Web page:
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Titus, Simpson, Carter, Van Hollen, Luján Work to Democratize Federal Architecture Design

"We don’t need federal mandates dictating how local governments should design federal buildings in their communities"

Washington, DC – Today Congresswoman Dina Titus (D-NV), Ranking Member of the House Transportation and Infrastructure Subcommittee on Economic Development, Public Buildings, and Emergency Management, which oversees federal buildings, announced the reintroduction of her bipartisan Democracy in Design Act with Congressman Mike Simpson (R-ID) and Congressman Buddy Carter (R-GA) to preserve creativity and diversity in the design of federal buildings. Senators Chris Van Hollen (D-MD) and Ben Ray Luján (D-NM) introduced companion legislation in the United States Senate.

“Architecture varies widely across the United States, and that’s a good thing. We don’t need federal mandates dictating how local governments should design federal buildings in their communities. That’s why this legislation emphasizes regional architecture traditions, letting them guide the design process instead of one-size-fits-all national rules,” said Rep. Titus. “Federal design guidelines shouldn’t confine all architecture to one point in history. They should reflect all the progress our country has made and reflect our diverse history and culture.”

“There’s no need for the federal government to mandate architectural designs for federal buildings across the United States,” said Rep. Simpson. “Each local community deserves the unique opportunity to innovate and design buildings that fit and reflect the communities they serve. This bipartisan bill preserves that right and I am proud to be a cosponsor.”

“Just like the people who live in this great country, our physical landscape differs from state to state. Washington doesn’t need to dictate what federal buildings look like in Georgia or North Dakota; diversity and democracy in design is beautiful, reasonable, and should be protected. Our history and culture are reflected in our buildings, and we cannot wipe away the whole of the American story for a one-size-fits-all aesthetic,” said Rep. Carter. 

“The government should not mandate a one-size-fits-all approach on the design of federal buildings. This legislation will help ensure that the architecture of our government is not limited to any one style or influence, and, as it has throughout our history, can reflect the will of our nation and our people,” said Sen. Van Hollen.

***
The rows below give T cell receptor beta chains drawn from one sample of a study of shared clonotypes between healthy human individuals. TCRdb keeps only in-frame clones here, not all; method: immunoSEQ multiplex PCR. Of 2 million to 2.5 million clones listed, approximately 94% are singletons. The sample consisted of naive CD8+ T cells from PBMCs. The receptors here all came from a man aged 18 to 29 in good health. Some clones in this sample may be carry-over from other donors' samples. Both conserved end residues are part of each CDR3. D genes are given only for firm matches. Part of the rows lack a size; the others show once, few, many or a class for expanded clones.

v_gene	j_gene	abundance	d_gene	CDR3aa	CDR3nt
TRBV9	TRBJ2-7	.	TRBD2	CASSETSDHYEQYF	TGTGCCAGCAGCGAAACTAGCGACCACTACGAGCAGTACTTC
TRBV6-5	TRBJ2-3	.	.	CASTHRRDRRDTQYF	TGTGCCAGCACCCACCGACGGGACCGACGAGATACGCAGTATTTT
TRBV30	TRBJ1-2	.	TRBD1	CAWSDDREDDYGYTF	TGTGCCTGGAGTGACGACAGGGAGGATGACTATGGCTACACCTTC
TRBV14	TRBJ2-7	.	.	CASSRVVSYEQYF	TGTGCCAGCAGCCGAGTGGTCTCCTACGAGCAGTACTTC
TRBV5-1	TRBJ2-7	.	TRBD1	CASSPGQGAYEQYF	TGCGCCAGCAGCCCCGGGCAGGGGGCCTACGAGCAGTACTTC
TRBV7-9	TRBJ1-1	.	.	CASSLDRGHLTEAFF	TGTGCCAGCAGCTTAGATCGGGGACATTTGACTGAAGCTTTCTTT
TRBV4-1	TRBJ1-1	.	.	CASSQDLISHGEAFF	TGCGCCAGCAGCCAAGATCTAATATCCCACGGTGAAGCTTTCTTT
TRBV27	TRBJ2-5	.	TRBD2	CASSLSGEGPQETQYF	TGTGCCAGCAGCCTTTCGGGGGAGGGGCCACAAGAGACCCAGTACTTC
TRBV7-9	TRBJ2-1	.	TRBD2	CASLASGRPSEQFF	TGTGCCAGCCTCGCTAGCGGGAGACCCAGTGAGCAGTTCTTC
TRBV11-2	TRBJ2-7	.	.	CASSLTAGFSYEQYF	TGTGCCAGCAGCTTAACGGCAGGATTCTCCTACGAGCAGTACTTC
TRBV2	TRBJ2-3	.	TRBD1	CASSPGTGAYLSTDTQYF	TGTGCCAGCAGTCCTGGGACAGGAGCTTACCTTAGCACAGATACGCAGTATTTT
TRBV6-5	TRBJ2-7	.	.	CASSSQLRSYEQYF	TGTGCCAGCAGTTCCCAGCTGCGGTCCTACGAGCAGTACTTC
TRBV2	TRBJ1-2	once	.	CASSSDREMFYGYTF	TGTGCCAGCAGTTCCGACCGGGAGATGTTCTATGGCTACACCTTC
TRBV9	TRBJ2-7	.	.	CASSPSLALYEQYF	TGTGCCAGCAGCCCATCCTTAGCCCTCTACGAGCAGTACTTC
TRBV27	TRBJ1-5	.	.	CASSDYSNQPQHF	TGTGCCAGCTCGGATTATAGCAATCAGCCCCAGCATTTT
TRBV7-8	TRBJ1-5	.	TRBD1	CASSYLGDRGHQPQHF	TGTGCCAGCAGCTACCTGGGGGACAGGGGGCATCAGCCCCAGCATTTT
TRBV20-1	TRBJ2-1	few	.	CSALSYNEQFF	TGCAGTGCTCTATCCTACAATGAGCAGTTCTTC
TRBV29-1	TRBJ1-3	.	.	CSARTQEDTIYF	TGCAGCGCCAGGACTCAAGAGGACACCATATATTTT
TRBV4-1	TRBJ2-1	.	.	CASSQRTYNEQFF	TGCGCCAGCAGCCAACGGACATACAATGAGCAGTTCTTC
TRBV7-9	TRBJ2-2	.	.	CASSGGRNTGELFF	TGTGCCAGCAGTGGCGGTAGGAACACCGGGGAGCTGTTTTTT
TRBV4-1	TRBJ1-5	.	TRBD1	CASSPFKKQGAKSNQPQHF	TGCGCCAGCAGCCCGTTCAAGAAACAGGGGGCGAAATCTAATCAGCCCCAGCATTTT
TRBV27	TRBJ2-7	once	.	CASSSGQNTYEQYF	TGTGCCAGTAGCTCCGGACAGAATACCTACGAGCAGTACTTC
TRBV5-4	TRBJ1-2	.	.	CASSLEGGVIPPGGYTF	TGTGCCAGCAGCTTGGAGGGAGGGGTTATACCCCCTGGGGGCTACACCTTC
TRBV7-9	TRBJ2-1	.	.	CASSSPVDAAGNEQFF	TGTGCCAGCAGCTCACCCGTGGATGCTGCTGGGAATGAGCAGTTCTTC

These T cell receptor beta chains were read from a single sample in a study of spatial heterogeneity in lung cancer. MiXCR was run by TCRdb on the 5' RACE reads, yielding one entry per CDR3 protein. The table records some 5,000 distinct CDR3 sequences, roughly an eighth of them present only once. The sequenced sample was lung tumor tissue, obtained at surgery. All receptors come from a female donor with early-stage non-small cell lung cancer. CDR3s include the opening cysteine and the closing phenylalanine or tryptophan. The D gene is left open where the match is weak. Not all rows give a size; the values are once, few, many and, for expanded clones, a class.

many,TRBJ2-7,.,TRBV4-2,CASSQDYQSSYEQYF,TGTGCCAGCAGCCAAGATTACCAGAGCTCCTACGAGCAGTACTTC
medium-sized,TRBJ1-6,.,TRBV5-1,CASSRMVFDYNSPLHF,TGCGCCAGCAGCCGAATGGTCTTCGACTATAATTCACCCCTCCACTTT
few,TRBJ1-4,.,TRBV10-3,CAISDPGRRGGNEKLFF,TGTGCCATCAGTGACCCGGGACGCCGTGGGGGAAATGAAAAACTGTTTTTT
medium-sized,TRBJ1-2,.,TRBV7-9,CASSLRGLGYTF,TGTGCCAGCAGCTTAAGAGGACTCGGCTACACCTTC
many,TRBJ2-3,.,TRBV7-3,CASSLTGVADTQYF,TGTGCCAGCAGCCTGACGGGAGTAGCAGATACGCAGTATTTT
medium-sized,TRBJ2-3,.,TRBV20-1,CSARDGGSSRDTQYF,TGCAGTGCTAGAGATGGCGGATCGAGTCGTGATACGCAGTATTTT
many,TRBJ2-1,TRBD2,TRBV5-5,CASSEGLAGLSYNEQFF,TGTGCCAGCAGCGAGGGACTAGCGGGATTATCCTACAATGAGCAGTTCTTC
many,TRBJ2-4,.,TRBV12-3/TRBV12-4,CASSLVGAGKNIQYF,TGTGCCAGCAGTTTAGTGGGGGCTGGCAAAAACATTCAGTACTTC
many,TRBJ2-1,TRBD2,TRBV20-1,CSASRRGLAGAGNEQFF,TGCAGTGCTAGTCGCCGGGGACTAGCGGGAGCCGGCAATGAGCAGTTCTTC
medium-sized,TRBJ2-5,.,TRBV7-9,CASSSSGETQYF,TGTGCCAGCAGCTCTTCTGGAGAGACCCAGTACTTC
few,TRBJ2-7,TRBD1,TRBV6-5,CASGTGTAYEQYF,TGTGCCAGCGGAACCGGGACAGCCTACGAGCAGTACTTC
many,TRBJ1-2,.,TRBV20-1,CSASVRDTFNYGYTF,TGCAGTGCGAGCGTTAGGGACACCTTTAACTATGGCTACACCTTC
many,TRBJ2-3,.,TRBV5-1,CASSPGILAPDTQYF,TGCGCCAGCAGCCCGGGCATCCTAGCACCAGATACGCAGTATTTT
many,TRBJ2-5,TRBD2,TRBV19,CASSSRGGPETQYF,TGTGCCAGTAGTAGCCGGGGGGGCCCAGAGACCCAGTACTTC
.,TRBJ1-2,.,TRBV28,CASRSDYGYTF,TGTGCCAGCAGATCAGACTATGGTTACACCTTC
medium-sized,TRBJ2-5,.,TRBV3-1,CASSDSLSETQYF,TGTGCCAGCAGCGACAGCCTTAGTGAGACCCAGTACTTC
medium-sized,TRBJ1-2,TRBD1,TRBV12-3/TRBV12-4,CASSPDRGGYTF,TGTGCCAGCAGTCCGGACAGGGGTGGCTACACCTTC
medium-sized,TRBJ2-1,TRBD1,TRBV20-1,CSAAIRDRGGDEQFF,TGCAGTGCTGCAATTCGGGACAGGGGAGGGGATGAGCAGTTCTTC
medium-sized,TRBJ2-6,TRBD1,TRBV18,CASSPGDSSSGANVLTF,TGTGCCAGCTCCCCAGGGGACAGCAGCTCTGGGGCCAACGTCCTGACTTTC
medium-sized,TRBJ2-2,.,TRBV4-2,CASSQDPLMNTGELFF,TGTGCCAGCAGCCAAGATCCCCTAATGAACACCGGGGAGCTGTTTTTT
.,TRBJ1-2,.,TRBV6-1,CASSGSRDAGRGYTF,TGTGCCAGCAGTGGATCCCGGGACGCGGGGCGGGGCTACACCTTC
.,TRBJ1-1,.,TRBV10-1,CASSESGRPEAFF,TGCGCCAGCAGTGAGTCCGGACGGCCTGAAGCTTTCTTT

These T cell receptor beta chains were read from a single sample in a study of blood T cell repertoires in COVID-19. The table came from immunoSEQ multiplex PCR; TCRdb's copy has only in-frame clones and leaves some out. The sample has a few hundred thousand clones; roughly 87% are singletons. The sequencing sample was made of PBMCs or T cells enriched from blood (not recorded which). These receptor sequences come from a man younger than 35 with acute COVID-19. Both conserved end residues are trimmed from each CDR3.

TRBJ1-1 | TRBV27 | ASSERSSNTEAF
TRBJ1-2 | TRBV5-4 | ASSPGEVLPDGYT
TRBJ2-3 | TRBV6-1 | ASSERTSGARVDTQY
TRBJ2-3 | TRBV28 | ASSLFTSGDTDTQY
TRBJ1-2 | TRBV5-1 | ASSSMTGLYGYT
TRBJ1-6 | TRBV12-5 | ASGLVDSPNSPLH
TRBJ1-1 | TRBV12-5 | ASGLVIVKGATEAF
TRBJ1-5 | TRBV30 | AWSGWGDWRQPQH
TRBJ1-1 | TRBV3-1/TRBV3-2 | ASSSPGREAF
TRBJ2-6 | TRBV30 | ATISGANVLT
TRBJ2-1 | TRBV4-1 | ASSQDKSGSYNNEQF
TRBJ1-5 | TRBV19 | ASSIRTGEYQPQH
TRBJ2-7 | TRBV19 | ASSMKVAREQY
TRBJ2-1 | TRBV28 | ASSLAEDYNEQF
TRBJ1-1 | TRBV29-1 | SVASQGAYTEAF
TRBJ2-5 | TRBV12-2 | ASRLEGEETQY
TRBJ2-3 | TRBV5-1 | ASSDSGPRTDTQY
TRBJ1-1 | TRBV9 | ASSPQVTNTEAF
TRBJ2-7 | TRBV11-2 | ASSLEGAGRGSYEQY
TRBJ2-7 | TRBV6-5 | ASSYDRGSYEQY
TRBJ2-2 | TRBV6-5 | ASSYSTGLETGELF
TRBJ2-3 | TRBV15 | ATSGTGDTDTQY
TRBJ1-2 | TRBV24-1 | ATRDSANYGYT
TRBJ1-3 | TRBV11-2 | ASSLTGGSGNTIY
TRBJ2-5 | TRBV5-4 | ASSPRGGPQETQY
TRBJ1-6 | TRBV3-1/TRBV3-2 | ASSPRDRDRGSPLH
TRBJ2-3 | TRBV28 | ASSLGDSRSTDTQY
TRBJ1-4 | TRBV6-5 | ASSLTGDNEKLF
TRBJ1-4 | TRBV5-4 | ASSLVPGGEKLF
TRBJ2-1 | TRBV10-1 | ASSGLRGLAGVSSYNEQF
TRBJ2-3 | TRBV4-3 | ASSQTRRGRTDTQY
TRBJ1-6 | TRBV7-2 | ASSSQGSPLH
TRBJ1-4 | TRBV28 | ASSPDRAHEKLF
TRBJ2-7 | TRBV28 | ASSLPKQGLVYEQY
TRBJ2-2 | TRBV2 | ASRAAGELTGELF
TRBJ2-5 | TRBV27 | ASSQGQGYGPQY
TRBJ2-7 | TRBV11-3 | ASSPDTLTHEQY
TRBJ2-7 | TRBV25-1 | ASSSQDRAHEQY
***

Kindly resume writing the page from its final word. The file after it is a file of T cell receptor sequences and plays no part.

“New Mexico is blessed to have such rich history and culture that enriches our state from our food to architecture. Our adobe style architecture is distinctly New Mexican and draws in tourists and artists each year,” said Sen. Luján. “Similarly to how the New Mexico State Capitol reflects the cultures of our state, so should our federal buildings. That's why I’m proud to introduce the Democracy in Design Act to help ensure architectural designs in federal buildings are community-centered."

“The American Institute of Architects (AIA) strongly supports the bipartisan, bicameral Democracy in Design Act. The design of federal buildings must be responsive to the people and communities who will use those buildings. As such, these structures must reflect our country’s diverse tastes, traditions, and geographic regions. This bipartisan legislation will maintain a community-centered approach to design and allow continued architectural and community-driven innovation. We applaud Congresswoman Titus (D-NV), Congressman Simpson (R-ID), Congressman Carter (R-GA), Senator Van Hollen (D-MD), and Senator Luján (D-NM) for their leadership on this important issue,” said the American Institute of Architects.


For nearly 60 years, the General Services Administration relied upon the Guiding Principles for Federal Architecture as the core tenets of federal building design. As Ranking Member and former Chair of the House Transportation & Infrastructure Subcommittee on Economic Development, Public Buildings, and Emergency Management, Rep. Titus’s efforts to democratize federal building design began when the previous administration issued an executive order mandating Neoclassical architecture for all federal buildings.

The order elicited a broad backlash, as a clear overreach of the federal government and a backwards attempt to instill “national values” into the country’s architecture. President Biden ultimately overturned the order, and now Reps. Titus, Carter, and Simpson are working with members of both parties to advance this legislation and forestall any future efforts to mandate a specific federal building design.

This legislation is supported by the American Institute of Architects. Its full text can be found here.